Starting from my first international trip (to Japan in 2003), I became aware of how fashion differs country to country. TN made a spot on comment about our “bland, Canadian clothes” compared to Japanese girls. Being in the country awhile, you become used to what everyone around you is wearing, and your own tastes start to shift a bit due to your surroundings. By the end of our 3 weeks in Japan, I wanted to buy leg warmers, but didn’t, thankfully; returning home, I realized I wouldn’t have anywhere to wear them and would stick out like a sore thumb.
This happens to me on every trip. In Bangladesh, surrounded by a sea of pastel colours that look great against dark skin, I narrowly missed buying a salwaar kameez in a horrible “nurse scrubs” colour. Brought back super frilly clothing I bought and wore in Hong Kong, that at home I couldn’t get the guts to wear because I’d look like Sailor Moon. Sometimes my fashion taste changes and sticks with me, like loving the super short shorts I saw in Singapore on all the girls. I can’t think of a more flattering trend to adopt as an Asian girl with long-ish legs with not much boobage.
In Sweden I just couldn’t get on board with a lot of their fashion. Scarves are ubiquitous, on women AND men, and in my opinion they look… Horrible. Not flattering at all. Emo and ridiculous.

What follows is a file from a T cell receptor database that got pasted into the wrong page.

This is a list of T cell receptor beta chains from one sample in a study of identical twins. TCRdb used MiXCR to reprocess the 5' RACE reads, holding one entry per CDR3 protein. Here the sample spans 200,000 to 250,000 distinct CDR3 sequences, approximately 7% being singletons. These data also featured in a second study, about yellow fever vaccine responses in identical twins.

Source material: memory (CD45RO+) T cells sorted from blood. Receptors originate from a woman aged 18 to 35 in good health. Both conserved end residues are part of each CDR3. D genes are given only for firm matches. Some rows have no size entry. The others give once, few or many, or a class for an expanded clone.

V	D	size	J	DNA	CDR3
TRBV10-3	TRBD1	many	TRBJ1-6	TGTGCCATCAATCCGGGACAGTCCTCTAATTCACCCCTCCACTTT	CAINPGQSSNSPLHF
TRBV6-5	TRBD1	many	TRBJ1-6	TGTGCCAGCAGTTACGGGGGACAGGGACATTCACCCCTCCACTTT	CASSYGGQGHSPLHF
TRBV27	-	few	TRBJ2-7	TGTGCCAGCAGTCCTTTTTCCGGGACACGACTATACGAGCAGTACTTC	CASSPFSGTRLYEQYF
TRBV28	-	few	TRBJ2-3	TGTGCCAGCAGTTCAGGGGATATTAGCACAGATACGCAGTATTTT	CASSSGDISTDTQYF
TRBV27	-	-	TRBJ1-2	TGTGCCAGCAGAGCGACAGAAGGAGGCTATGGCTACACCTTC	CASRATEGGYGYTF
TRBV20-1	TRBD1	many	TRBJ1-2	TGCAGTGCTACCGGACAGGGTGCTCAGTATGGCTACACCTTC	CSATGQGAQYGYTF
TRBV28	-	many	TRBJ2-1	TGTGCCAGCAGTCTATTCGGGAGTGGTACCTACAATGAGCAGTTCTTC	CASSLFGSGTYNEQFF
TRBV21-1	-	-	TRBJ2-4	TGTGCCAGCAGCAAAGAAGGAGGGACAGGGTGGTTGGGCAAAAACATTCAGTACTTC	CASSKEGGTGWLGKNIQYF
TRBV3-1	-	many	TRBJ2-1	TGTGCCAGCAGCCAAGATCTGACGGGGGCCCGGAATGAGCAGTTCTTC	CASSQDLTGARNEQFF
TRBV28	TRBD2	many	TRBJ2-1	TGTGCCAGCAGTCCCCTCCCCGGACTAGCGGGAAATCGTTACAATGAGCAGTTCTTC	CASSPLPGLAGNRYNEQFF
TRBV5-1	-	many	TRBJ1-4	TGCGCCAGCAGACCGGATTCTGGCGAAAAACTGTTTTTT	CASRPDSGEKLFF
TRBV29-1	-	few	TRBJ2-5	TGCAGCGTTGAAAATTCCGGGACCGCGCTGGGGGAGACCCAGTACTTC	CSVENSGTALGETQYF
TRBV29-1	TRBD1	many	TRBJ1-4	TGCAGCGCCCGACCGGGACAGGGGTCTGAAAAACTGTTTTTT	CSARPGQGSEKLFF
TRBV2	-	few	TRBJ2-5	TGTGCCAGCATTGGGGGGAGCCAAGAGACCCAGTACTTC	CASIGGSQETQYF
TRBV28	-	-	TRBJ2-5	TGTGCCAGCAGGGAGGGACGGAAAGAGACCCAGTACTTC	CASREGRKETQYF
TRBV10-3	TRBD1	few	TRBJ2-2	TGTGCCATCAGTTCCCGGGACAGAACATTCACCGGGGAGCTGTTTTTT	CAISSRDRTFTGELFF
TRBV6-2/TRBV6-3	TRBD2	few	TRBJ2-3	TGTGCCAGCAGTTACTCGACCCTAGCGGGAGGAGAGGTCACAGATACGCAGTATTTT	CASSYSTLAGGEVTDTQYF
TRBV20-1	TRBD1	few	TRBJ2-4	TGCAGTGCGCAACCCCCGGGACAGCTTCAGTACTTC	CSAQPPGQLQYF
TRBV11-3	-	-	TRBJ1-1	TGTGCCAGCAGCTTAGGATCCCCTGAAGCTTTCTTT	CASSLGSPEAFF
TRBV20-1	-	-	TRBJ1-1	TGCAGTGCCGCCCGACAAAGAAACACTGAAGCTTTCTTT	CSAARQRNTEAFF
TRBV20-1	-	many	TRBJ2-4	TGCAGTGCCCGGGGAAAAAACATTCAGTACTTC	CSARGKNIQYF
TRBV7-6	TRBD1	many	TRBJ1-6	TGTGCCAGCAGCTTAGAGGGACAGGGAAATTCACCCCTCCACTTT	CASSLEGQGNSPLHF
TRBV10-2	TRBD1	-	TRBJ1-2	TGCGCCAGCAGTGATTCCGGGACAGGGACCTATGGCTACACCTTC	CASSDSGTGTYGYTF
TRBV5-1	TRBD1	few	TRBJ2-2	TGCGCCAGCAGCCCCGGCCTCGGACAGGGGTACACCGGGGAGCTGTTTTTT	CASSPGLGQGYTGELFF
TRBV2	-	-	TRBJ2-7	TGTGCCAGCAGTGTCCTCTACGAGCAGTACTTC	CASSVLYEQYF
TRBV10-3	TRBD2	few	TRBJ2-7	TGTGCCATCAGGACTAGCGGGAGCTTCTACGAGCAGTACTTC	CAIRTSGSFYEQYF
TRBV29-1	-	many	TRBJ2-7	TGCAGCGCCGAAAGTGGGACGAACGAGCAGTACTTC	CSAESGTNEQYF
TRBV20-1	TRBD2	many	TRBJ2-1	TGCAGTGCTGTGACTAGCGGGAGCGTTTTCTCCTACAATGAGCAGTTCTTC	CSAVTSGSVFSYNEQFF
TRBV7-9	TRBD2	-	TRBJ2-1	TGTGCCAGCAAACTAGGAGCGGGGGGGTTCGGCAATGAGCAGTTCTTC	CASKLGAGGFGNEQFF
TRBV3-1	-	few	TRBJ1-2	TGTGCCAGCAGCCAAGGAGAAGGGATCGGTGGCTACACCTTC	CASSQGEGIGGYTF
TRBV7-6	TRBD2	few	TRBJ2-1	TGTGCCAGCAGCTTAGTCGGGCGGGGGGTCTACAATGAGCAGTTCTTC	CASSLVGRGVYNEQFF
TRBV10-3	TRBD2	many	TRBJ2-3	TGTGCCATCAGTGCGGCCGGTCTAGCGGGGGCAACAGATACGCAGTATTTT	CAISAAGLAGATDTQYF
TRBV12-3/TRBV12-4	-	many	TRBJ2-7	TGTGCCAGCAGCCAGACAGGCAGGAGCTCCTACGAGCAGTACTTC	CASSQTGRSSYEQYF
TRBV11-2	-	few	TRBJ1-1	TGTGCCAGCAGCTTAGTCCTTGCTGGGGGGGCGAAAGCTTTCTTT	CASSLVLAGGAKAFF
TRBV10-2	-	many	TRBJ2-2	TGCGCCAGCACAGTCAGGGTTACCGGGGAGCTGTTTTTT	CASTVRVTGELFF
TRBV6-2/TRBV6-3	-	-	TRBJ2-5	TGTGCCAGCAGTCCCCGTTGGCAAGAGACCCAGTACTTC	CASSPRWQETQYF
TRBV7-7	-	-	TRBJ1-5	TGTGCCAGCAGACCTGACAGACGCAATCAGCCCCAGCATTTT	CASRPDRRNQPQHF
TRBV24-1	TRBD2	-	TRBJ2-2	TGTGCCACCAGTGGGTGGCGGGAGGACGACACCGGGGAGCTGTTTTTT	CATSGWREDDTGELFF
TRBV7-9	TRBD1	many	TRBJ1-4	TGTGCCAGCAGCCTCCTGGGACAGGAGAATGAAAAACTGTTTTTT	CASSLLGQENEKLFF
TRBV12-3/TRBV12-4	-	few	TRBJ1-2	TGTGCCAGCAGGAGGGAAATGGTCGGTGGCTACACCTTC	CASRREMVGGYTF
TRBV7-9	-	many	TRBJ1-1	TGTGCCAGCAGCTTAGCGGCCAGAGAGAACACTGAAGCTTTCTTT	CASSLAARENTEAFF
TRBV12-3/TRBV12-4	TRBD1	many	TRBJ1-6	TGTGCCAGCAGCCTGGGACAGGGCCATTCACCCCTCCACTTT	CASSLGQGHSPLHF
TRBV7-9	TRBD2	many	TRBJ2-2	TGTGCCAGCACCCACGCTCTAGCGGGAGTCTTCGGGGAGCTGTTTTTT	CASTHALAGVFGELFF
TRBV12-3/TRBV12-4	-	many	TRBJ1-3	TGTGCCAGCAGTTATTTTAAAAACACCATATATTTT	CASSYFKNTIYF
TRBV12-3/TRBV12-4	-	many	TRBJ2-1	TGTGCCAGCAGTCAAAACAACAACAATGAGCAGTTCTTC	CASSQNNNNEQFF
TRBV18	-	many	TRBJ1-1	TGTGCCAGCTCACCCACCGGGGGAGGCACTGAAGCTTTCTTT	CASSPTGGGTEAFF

Googling for images to show you what I mean, apparently I’m not “hip” because I guess it’s not unique to just Sweden, but also American celebrities, the UK, and elsewhere in Europe. However, I stand by avoiding fashion trends that do nothing to flatter the figure.
This is what the scarves look like:
The classic “emo” look that a lot of young Swedish people have:
I don’t understand how this is supposed to look good… On girls, it covers up your chest. On men, it’s not exactly masculine. It’s not particularly practical either as the fabric is thin and worn indoors (and I would guess worn in summer too).
I associate these neck scarves, or bandanas with pets! Seriously! I used to do this to my cat.
On pets, cute… On people, not so much.